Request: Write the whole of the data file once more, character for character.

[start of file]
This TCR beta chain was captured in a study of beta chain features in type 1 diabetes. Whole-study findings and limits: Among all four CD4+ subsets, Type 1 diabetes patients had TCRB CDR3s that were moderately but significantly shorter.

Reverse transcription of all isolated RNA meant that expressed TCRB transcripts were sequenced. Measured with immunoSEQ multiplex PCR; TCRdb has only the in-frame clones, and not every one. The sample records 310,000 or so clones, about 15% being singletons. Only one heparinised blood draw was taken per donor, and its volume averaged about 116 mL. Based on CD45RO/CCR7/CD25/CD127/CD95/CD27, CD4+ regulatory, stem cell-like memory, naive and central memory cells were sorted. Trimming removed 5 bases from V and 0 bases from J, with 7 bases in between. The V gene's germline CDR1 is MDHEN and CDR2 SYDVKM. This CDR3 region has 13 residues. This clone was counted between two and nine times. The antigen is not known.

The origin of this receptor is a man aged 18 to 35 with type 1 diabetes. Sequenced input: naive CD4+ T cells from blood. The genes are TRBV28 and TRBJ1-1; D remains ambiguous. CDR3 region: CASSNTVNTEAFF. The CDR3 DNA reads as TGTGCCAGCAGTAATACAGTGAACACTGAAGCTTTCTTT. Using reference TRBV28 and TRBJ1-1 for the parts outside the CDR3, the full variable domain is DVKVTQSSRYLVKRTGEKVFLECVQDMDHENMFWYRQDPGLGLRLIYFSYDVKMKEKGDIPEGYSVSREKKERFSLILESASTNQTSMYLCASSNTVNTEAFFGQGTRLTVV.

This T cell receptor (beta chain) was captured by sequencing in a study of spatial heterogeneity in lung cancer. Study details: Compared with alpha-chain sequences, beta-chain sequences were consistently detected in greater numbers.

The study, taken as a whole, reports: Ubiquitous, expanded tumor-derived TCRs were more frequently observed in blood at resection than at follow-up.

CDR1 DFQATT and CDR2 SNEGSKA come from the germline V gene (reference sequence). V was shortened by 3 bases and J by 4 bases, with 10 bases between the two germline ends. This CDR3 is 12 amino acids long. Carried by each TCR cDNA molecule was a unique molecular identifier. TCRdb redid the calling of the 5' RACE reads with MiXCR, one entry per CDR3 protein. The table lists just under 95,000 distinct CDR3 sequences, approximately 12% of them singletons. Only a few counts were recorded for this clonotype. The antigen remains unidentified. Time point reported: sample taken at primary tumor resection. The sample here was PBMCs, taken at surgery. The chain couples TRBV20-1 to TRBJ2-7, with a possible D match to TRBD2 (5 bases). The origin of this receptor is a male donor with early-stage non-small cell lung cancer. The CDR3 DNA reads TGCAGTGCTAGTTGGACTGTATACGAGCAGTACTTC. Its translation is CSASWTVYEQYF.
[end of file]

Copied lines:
This TCR beta chain was captured in a study of beta chain features in type 1 diabetes. Whole-study findings and limits: Among all four CD4+ subsets, Type 1 diabetes patients had TCRB CDR3s that were moderately but significantly shorter.

Reverse transcription of all isolated RNA meant that expressed TCRB transcripts were sequenced. Measured with immunoSEQ multiplex PCR; TCRdb has only the in-frame clones, and not every one. The sample records 310,000 or so clones, about 15% being singletons. Only one heparinised blood draw was taken per donor, and its volume averaged about 116 mL. Based on CD45RO/CCR7/CD25/CD127/CD95/CD27, CD4+ regulatory, stem cell-like memory, naive and central memory cells were sorted. Trimming removed 5 bases from V and 0 bases from J, with 7 bases in between. The V gene's germline CDR1 is MDHEN and CDR2 SYDVKM. This CDR3 region has 13 residues. This clone was counted between two and nine times. The antigen is not known.

The origin of this receptor is a man aged 18 to 35 with type 1 diabetes. Sequenced input: naive CD4+ T cells from blood. The genes are TRBV28 and TRBJ1-1; D remains ambiguous. CDR3 region: CASSNTVNTEAFF. The CDR3 DNA reads as TGTGCCAGCAGTAATACAGTGAACACTGAAGCTTTCTTT. Using reference TRBV28 and TRBJ1-1 for the parts outside the CDR3, the full variable domain is DVKVTQSSRYLVKRTGEKVFLECVQDMDHENMFWYRQDPGLGLRLIYFSYDVKMKEKGDIPEGYSVSREKKERFSLILESASTNQTSMYLCASSNTVNTEAFFGQGTRLTVV.

This T cell receptor (beta chain) was captured by sequencing in a study of spatial heterogeneity in lung cancer. Study details: Compared with alpha-chain sequences, beta-chain sequences were consistently detected in greater numbers.

The study, taken as a whole, reports: Ubiquitous, expanded tumor-derived TCRs were more frequently observed in blood at resection than at follow-up.

CDR1 DFQATT and CDR2 SNEGSKA come from the germline V gene (reference sequence). V was shortened by 3 bases and J by 4 bases, with 10 bases between the two germline ends. This CDR3 is 12 amino acids long. Carried by each TCR cDNA molecule was a unique molecular identifier. TCRdb redid the calling of the 5' RACE reads with MiXCR, one entry per CDR3 protein. The table lists just under 95,000 distinct CDR3 sequences, approximately 12% of them singletons. Only a few counts were recorded for this clonotype. The antigen remains unidentified. Time point reported: sample taken at primary tumor resection. The sample here was PBMCs, taken at surgery. The chain couples TRBV20-1 to TRBJ2-7, with a possible D match to TRBD2 (5 bases). The origin of this receptor is a male donor with early-stage non-small cell lung cancer. The CDR3 DNA reads TGCAGTGCTAGTTGGACTGTATACGAGCAGTACTTC. Its translation is CSASWTVYEQYF.